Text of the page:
If you have taken our online LASIK self-evaluation test and are curious to speak with a member of our staff about LASIK, congratulations – you’re one step closer to clear vision! Your next step is your LASIK evaluation. Here is a breakdown of what to expect during your LASIK evaluation with Ellis Eye & Laser Medical Center.
When you arrive at our office, you will be given a contact sheet to fill out. When you have completed your encounter form, hand it to our receptionist. Sit down, and make yourself comfortable. Our optometrist and technician will soon be with you!
Your examination will begin with a complete evaluation of your eyes. Your visual acuities will be measured with and without eyeglasses. A refraction of your eyes will be performed first with the eyes undialated and later mydriatic drops will be placed in the eyes to dilate the pupils.
A dilated examination allows us to most accurately ascertain your refractive errors and facilitates the visualization of the tissues and structures within the eye. You will be examined for cataract and diseases of the retina. The retina is composed of the photoreceptors which detect the light in the image focused upon them. We will also examine your cornea – The outermost surface of the eye, through which you see, and is the principal refracting surface of the eye. The status of the tear film layer which covers the surface of the cornea is important to ocular health. If dry eye is present due to insufficient tear production, artificial tear drops, punctum plugs, or Restasis eye drops may be prescribed.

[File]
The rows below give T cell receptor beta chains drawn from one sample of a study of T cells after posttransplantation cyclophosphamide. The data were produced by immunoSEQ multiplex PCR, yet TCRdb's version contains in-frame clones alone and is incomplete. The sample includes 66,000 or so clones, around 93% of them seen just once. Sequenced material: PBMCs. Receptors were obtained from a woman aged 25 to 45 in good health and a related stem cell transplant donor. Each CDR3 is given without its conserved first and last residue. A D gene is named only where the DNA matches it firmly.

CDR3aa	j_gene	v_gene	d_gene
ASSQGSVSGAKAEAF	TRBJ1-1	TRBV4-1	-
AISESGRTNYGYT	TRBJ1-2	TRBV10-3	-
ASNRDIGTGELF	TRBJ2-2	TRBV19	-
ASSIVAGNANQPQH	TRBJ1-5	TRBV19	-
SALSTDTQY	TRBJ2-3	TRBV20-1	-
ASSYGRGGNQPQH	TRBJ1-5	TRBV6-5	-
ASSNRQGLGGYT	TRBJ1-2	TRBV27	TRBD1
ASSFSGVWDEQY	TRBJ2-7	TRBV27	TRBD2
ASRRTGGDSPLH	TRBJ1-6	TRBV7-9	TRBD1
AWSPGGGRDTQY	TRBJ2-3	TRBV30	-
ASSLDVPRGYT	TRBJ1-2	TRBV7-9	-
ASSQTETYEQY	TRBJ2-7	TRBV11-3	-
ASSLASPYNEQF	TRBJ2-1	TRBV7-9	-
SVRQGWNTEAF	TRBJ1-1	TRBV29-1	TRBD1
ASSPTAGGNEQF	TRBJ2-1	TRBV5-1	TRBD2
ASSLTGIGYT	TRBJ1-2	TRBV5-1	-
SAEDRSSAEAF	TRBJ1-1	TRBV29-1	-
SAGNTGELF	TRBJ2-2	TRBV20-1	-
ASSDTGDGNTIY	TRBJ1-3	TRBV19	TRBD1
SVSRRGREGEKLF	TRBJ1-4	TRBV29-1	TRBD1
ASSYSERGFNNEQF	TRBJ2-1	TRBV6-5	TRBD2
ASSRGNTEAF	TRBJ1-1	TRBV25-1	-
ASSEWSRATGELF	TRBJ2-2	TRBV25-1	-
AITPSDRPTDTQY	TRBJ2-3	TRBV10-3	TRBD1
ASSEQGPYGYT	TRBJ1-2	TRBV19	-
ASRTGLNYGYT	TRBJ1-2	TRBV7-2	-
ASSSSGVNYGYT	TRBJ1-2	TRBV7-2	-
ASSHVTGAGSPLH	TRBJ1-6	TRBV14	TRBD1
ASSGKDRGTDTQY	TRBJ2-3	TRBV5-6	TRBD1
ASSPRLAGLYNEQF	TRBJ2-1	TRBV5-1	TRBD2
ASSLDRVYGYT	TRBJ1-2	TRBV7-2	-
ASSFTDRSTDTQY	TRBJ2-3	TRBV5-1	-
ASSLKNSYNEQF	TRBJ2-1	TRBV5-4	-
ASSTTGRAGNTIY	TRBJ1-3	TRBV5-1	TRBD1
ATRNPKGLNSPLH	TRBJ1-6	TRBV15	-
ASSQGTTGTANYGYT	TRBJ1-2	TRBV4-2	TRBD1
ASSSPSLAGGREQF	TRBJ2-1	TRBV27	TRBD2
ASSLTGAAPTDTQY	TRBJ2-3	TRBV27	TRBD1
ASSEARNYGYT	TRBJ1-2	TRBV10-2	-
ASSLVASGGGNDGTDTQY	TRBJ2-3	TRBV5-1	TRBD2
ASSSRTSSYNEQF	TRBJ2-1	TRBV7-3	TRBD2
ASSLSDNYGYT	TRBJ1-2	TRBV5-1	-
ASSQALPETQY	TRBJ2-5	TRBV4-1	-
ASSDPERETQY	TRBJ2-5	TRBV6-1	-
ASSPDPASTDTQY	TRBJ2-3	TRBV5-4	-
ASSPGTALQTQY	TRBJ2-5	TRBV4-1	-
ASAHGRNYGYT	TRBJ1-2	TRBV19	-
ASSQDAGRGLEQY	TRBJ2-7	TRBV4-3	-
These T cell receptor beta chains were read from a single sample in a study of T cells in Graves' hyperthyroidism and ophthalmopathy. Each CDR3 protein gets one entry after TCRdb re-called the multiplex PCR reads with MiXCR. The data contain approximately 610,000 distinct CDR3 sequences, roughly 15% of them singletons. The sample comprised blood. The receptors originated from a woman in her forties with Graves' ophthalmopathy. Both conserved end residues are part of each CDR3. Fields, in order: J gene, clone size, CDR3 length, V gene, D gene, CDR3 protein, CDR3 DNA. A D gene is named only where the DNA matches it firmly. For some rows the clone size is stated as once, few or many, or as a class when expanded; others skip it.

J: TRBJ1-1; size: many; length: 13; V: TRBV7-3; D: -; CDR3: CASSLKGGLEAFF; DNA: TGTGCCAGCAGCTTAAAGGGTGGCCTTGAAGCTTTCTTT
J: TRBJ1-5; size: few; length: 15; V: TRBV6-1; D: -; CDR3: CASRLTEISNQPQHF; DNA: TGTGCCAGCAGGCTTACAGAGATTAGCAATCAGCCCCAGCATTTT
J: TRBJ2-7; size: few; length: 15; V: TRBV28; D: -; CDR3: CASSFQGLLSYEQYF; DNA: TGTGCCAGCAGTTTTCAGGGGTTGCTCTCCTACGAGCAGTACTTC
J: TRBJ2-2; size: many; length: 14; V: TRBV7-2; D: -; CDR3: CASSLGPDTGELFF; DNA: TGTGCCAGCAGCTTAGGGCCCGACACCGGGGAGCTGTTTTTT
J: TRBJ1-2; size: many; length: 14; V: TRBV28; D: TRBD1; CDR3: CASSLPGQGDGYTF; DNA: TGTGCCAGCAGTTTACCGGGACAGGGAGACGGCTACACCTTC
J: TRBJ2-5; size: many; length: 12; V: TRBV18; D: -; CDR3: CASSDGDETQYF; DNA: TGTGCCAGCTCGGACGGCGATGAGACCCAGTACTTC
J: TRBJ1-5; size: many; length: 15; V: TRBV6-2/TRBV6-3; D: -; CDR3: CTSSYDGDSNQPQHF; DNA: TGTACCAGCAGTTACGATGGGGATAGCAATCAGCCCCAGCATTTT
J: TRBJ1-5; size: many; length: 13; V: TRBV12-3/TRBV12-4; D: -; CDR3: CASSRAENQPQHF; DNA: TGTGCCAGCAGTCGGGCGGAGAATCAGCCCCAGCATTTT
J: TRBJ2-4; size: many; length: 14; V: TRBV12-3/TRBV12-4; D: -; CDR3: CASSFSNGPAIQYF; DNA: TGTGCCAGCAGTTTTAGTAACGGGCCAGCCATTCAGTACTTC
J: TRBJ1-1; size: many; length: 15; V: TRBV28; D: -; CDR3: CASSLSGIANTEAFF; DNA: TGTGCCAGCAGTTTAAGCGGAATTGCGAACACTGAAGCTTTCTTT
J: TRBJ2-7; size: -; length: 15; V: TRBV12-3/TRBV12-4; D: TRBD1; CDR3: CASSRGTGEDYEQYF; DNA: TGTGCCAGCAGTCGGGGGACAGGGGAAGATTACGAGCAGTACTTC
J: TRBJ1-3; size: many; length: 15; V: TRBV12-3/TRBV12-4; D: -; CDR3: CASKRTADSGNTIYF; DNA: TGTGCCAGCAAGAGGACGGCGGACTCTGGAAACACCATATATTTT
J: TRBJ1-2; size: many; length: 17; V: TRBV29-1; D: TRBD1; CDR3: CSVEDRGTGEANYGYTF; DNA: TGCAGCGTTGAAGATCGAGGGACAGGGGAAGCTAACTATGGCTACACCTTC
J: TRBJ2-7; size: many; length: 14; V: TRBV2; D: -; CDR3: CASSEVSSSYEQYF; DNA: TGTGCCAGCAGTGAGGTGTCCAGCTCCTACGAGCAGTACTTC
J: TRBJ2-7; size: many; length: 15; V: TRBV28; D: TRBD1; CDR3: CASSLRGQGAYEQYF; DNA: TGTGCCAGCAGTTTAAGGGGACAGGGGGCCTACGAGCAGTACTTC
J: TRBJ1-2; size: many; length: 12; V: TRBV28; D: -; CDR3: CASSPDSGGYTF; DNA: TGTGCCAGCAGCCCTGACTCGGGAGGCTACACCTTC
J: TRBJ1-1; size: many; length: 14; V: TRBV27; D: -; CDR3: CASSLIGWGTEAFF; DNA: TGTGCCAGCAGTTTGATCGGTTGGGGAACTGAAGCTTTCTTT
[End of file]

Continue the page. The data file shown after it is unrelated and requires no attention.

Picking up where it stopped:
In addition, several sophisticated scientific scans of the visual system will be performed:
Certain ocular conditions may rule against your being a good refractive surgery candidate. These include:
Your patient counselor will confer with our doctors and determine if you are a candidate for LASIK or other refractive procedures. The counselor will also assist you in determining the best procedure for you. She will explain the pros and cons of each procedure, as well as the risks and complications. Your surgeon is not required to explain risks that are extremely remote or those that become known at a later time.
Your surgeon will provide you with information, such as pamphlets and research, that can help you to decide whether or not to undergo the procedure. Your patient counselor, Dr. Ellis, and other staff members are also available for any additional questions. Your counselor will tell you what to expect on the day of surgery, and about the postoperative recovery course. She will tell you about medications you will need to take and help to call in any prescriptions to your pharmacist.
Your patient counselor will find the very best financing and payment plan for your specific needs. We work closely with many sources of patient financing such as CareCredit and can tailor specific programs, including those with delayed payments, so that refractive eye surgery will be affordable and within your ability to pay.A small deposit will be required when you schedule your procedure in order to hold your place. Your surgery must be fully paid for by the day of surgery or alternatively, your financing plan must have been approved.
A small deposit will be required when you schedule your procedure in order to hold your place. Your surgery must be fully paid for by the day of surgery or alternatively, your financing plan must have been approved.